Right. Right and, again, I don't know it's hard not to get political, or to talk to talk political when it comes to money and health care when we realize that, you know, certain communities are more impacted, right than others. And these protections and the lack of affordability and health care like that. And then now you you know, don't want a pandemic and even just exaserbates everything more.
Lynn Frair 32:15
Yes, Jamila, like I don't even know that this is under question that communities of color and have worse access to health care period. And I don't even know that it's under question that the cases in communities of color of Coronavirus is larger, more impacted and more morbidity. And I think of my friends like Nasima, Mackleroy and Ashley Evans, doing work around this disparity of care, this unintentional bias and health care. And you're right, that this just exacerbates it. This is very politically charged, and can be very emotional, but I think we should talk about it. There's some facts here that are really undeniable. And I think some people, I think you take a look at what the opinions are. And some people believe that it it may not matter, because it doesn't affect them directly. It really To be honest, it blows my mind. But I think that it could be so much better. And my philosophy is are you familiar with Maslow's hierarchy of needs.
Jamila Souffrant 33:20
Lynn Frair 33:21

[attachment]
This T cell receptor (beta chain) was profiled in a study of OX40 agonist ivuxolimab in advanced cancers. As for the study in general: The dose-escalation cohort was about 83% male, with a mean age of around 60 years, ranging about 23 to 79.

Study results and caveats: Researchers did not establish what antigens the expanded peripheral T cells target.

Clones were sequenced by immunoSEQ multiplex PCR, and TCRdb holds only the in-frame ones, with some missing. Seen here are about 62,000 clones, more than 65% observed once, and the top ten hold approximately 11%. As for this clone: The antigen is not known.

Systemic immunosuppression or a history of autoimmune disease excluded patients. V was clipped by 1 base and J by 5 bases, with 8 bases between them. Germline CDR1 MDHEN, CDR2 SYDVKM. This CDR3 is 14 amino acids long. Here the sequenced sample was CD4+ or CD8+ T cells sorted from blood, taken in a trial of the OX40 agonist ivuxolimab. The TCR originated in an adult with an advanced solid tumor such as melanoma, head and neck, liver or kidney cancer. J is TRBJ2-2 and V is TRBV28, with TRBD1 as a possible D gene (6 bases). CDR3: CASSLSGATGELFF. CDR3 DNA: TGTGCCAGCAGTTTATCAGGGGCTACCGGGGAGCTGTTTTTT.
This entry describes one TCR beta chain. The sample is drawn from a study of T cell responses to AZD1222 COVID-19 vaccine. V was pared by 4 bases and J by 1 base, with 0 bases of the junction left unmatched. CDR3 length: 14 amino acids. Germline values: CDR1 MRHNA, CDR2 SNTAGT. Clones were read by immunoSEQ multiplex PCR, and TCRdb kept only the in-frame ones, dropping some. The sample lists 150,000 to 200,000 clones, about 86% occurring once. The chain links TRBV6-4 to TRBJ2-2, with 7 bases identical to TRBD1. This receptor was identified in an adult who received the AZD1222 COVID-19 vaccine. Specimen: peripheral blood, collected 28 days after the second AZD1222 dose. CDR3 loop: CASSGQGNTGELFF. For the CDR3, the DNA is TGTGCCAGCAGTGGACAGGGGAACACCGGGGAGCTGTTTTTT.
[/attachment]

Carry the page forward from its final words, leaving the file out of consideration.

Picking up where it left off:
Okay. So in the bottom, you have your basic provisions, you have water, food, shelter, those are the things you really need before you can really consider anything else. somewhere above that is sort of self actualization. And we might put education there, and we might put access to health, basic health care, somewhere up there. And because if we don't have a basic access to health care, what we see is a population sort of running to the ER for extreme circumstances, which number one is very expensive to the system, and is suboptimal, in my opinion, to care. So now we're getting into Lynn's personal beliefs about how a healthcare system could run. If we look at education, we have our education system, we have public health, or we have public education. And then we also have a private option. So if people want to do private school, if they want to buy ABC mouse, because they have the resources to do that, if they want to add in a tutor, because they have the resources, but every kiddo pretty much has access to a private education or public education. I apologize. Yeah. Because it's sort of seen as a societal benefit that we get to educate. We educate our population, then we have more people like nurses, we have more engineers, we which is good for a population. I have a similar personal philosophy about health care that a basic access to health care, allows people to self actualize in a way that helps. And I think that there is a way to do that where people have their own sort of individual accountability and buy in, and it doesn't have to be what I hear is that Well, it's going to be extreme, it's going to be like Venezuela. But when I talk to people about that, I asked, Are you familiar with the four major different types of structure that this could be? It doesn't have to be like the Venezuela plan.